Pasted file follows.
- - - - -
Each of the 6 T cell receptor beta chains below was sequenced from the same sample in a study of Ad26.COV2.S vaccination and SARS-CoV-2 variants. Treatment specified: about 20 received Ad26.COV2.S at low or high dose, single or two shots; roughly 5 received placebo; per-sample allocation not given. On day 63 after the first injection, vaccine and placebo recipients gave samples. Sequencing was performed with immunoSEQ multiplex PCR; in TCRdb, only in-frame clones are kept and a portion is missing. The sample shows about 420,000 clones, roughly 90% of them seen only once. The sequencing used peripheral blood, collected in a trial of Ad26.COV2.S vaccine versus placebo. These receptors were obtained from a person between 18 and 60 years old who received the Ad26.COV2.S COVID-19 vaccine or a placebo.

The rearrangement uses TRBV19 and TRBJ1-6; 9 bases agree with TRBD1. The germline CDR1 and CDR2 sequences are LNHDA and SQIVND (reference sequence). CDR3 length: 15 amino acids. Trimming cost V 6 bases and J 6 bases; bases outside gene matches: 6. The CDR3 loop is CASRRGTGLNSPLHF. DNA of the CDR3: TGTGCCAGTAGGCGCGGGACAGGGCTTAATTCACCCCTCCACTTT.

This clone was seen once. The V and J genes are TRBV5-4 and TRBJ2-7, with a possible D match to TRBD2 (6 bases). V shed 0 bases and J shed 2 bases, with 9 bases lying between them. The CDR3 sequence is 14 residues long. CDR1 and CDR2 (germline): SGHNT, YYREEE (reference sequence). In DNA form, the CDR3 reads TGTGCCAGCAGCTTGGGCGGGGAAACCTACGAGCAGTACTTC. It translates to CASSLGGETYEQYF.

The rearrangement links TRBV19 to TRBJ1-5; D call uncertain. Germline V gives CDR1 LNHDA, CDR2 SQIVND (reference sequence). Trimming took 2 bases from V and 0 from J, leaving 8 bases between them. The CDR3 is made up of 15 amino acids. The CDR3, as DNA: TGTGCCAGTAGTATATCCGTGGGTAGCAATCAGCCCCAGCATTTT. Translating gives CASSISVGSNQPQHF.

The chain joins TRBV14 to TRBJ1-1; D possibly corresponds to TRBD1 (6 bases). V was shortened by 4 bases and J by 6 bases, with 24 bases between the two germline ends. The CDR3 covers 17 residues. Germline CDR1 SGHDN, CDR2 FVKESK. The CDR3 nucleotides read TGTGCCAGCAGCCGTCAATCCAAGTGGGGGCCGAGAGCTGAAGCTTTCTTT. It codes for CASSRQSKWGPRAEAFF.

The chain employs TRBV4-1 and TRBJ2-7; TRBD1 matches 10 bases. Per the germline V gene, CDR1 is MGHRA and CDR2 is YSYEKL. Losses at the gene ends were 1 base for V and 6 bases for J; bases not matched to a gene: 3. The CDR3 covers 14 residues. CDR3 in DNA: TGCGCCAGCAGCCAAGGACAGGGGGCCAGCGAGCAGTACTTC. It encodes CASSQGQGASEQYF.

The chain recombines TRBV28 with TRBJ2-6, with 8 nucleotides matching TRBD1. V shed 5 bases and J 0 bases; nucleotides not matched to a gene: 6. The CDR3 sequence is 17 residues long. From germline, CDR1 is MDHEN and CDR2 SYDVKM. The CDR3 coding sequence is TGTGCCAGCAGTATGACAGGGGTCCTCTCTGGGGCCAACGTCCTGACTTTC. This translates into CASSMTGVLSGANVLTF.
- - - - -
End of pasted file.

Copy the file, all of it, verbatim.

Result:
Each of the 6 T cell receptor beta chains below was sequenced from the same sample in a study of Ad26.COV2.S vaccination and SARS-CoV-2 variants. Treatment specified: about 20 received Ad26.COV2.S at low or high dose, single or two shots; roughly 5 received placebo; per-sample allocation not given. On day 63 after the first injection, vaccine and placebo recipients gave samples. Sequencing was performed with immunoSEQ multiplex PCR; in TCRdb, only in-frame clones are kept and a portion is missing. The sample shows about 420,000 clones, roughly 90% of them seen only once. The sequencing used peripheral blood, collected in a trial of Ad26.COV2.S vaccine versus placebo. These receptors were obtained from a person between 18 and 60 years old who received the Ad26.COV2.S COVID-19 vaccine or a placebo.

The rearrangement uses TRBV19 and TRBJ1-6; 9 bases agree with TRBD1. The germline CDR1 and CDR2 sequences are LNHDA and SQIVND (reference sequence). CDR3 length: 15 amino acids. Trimming cost V 6 bases and J 6 bases; bases outside gene matches: 6. The CDR3 loop is CASRRGTGLNSPLHF. DNA of the CDR3: TGTGCCAGTAGGCGCGGGACAGGGCTTAATTCACCCCTCCACTTT.

This clone was seen once. The V and J genes are TRBV5-4 and TRBJ2-7, with a possible D match to TRBD2 (6 bases). V shed 0 bases and J shed 2 bases, with 9 bases lying between them. The CDR3 sequence is 14 residues long. CDR1 and CDR2 (germline): SGHNT, YYREEE (reference sequence). In DNA form, the CDR3 reads TGTGCCAGCAGCTTGGGCGGGGAAACCTACGAGCAGTACTTC. It translates to CASSLGGETYEQYF.

The rearrangement links TRBV19 to TRBJ1-5; D call uncertain. Germline V gives CDR1 LNHDA, CDR2 SQIVND (reference sequence). Trimming took 2 bases from V and 0 from J, leaving 8 bases between them. The CDR3 is made up of 15 amino acids. The CDR3, as DNA: TGTGCCAGTAGTATATCCGTGGGTAGCAATCAGCCCCAGCATTTT. Translating gives CASSISVGSNQPQHF.

The chain joins TRBV14 to TRBJ1-1; D possibly corresponds to TRBD1 (6 bases). V was shortened by 4 bases and J by 6 bases, with 24 bases between the two germline ends. The CDR3 covers 17 residues. Germline CDR1 SGHDN, CDR2 FVKESK. The CDR3 nucleotides read TGTGCCAGCAGCCGTCAATCCAAGTGGGGGCCGAGAGCTGAAGCTTTCTTT. It codes for CASSRQSKWGPRAEAFF.

The chain employs TRBV4-1 and TRBJ2-7; TRBD1 matches 10 bases. Per the germline V gene, CDR1 is MGHRA and CDR2 is YSYEKL. Losses at the gene ends were 1 base for V and 6 bases for J; bases not matched to a gene: 3. The CDR3 covers 14 residues. CDR3 in DNA: TGCGCCAGCAGCCAAGGACAGGGGGCCAGCGAGCAGTACTTC. It encodes CASSQGQGASEQYF.

The chain recombines TRBV28 with TRBJ2-6, with 8 nucleotides matching TRBD1. V shed 5 bases and J 0 bases; nucleotides not matched to a gene: 6. The CDR3 sequence is 17 residues long. From germline, CDR1 is MDHEN and CDR2 SYDVKM. The CDR3 coding sequence is TGTGCCAGCAGTATGACAGGGGTCCTCTCTGGGGCCAACGTCCTGACTTTC. This translates into CASSMTGVLSGANVLTF.